The B to final muon decays studied in this work allow us to set bounds on the couplings involving the second fermion family (generically \(\alpha ^{(2)}_{\mathcal {J}}\)). As we found in Sect. 2, the \(B \rightarrow \mu ^- N\) effective decay depends on the couplings appearing in the vectorial (\(A_V\)) and scalar (\(A_S\)) interactions in (17), the \(N \rightarrow \mu ^- \pi ^+\) depends on the \(C_{V}\) and \(C_S\) couplings in (19) and the \(N \rightarrow \nu \gamma \) depends on the one-loop tensorial couplings in (10).

The new quark flavor-mixing matrices combinations3 \(Y^{qq'}\) appearing in the first two cases are unknown, and in principle their entries may be found by independent measurements, as is done in the case of the SM \(V_{CKM}\) matrix. In this occasion we will make an ansatz and consider that all the \(Y^{ub}\) values in (15) shall be of the order of the SM \(V^{ub}\) value, taking it as a measure of the strength of the coupling between the u and b quarks. Correspondingly, we will consider the \(Y^{ud}\) values to be of the order of the SM \(V^{ud}\) CKM mixing.

This allows us to consider \(A_V\) and \(A_S\) in (16) and \(C_V\) and \(C_S\) in (18) for the numerical treatment as
$$\begin{aligned}&A_V = \left( \alpha ^{(2)}_{W} + \alpha ^{(2)}_{V_0} \right) V^{ub} \nonumber \\&C_V = \left( \alpha ^{(2)}_{W} + \alpha ^{(2)}_{V_0} \right) V^{ud} \nonumber \\&A_S = \left( \alpha ^{(2)}_{S_1} + \alpha ^{(2)}_{S_2} + \frac{1}{2} \alpha ^{(2)}_{S_3} \right) V^{ub} \nonumber \\&C_S = \left( \alpha ^{(2)}_{S_1} + \alpha ^{(2)}_{S_2} + \frac{1}{2} \alpha ^{(2)}_{S_3}\right) V^{ud}, \end{aligned}$$
and set bounds on the possible values of these effective couplings using the B-decay data.
As we would like to disentangle the kind of new physics contributing to the Majorana neutrino interactions, for the numerical analysis we will consider different benchmark scenarios for the effective couplings, where we switch on/off the operators with distinct Dirac–Lorentz structure: vectorial, scalar and the tensorial one-loop generated operators. If we call (VSL) the factors multiplying the vectorial, scalar and one-loop generated operators respectively, we can define six sets, presented in Table 1.
Table 1

Effective operators benchmark sets










\(\mathcal {O}_{L N \phi }\), \(\mathcal {O}_{duNL}\)

\(\alpha ^{(2)}_{W}\) \(\alpha ^{(2)}_{V_0}\)








\(\mathcal {O}_{QuNL}\), \(\mathcal {O}_{LNQd}\), \(\mathcal {O}_{QNLd}\qquad \)

\(\alpha ^{(2)}_{S_1} \) \(\alpha ^{(2)}_{S_2}\) \(\alpha ^{(2)}_{S_3}\)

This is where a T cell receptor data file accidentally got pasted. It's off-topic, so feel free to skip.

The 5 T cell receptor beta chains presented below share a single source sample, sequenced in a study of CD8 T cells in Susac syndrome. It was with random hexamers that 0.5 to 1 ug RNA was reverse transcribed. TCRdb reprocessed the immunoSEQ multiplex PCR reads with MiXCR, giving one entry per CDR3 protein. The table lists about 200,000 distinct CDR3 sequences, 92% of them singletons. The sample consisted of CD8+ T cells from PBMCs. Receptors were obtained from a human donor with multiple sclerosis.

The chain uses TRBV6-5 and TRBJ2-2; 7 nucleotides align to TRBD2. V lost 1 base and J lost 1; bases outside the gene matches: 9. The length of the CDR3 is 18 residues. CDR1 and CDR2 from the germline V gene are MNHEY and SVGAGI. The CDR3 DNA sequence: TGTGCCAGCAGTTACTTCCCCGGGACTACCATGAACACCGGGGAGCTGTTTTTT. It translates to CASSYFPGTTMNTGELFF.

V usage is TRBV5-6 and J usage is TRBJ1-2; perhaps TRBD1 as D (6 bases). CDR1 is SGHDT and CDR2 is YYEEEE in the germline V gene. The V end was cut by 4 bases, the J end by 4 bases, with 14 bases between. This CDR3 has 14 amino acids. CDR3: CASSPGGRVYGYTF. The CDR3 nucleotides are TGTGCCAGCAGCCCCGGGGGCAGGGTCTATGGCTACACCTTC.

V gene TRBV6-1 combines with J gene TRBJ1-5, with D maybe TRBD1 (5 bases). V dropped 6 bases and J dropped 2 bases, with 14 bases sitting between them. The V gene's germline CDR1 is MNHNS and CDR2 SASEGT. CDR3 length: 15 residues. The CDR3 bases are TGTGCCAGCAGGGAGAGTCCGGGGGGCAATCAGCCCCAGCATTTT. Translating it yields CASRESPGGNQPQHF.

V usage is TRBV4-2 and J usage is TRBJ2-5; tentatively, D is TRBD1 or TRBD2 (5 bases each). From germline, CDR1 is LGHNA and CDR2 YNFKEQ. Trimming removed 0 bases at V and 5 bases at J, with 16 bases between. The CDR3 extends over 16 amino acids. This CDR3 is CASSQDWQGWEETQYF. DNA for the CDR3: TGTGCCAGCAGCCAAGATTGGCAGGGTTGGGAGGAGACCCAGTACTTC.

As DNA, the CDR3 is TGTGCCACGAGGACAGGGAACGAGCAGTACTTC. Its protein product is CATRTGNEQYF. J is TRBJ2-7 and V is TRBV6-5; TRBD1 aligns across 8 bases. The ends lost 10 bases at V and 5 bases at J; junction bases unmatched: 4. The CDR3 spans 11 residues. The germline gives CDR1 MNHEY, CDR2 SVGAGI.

\(\mathcal {O}_{NB}\), \(\mathcal {O}_{NW}\)

\(\alpha ^{(2)}_{NB}\) \(\alpha ^{(2)}_{NW}\)








In order to exploit B-decay data to put bounds on the effective couplings in Table 1, we will take them as equal to the same value \(\alpha \), and use the experimental results constraining the value of the combination \(U^2\) defined in (22). We have \(\alpha =2\Lambda ^2/v^2 \sqrt{U^2}\) for the tree-level generated operators (which are the vectorial and scalar operators), and in the case of one-loop generated operators we have \(\alpha = \frac{1}{16 \pi ^2}\frac{2\Lambda ^2}{v^2}\sqrt{U^2}\). This allows us to write the numerical results for the total Majorana neutrino decay width \(\Gamma _N\), the branching ratio \(Br^\mathrm{eff}({B^-\rightarrow \mu ^-\mu ^- \pi ^+})\) in (20) and the integrated effective branching ratio \(\Delta Br^\mathrm{eff}(B^- \rightarrow \mu \nu \gamma )\) in (21) as a function of the Majorana neutrino mass \(m_N\) and the \(U^2\) combination.
Fig. 5

Data on \(Br(B^-\rightarrow \mu ^- \mu ^- \pi ^{+})\) reproduced from Fig. 5 in Ref. [29]

Fig. 6

Upper bounds obtained for \(U^2\) from \(B^-\rightarrow \mu ^- \mu ^- \pi ^{+}\) decays [29], considering the effective coupling sets defined in Table 1. The black full line curve represents the revised bound presented in Ref. [50] for \(|U_{\mu N}|^2\)

Sets 1, 2 and 3 in Table 1 take into account the contributions of the one-loop generated effective couplings in Ref. (10) to the N decay width. In particular these sets allow for the existence of the \(N\rightarrow \nu \gamma \) decay channel represented in Fig. 2. As we found in [16], this channel gives the dominant contribution to the N decay width for the low mass \(m_N\) range considered in this work. Sets 4, 5 and 6 discard this contribution. As can be seen in Fig. 3, the total \(\Gamma _N\) width is around three orders of magnitude higher in sets 1, 2 and 3 (Fig. 3a) than in sets 4, 5 and 6 (Fig. 3b). In fact, as the scalar and vectorial couplings contribution to the N decay in this mass range is so poor, the three curves in Fig. 3a cannot be distinguished in the plot scale. This effect in the \(\Gamma _N\) value will explain many of the differences in the bounds we obtain for the \(U^2\) combination when we consider one group of sets or the other, as will be discussed below.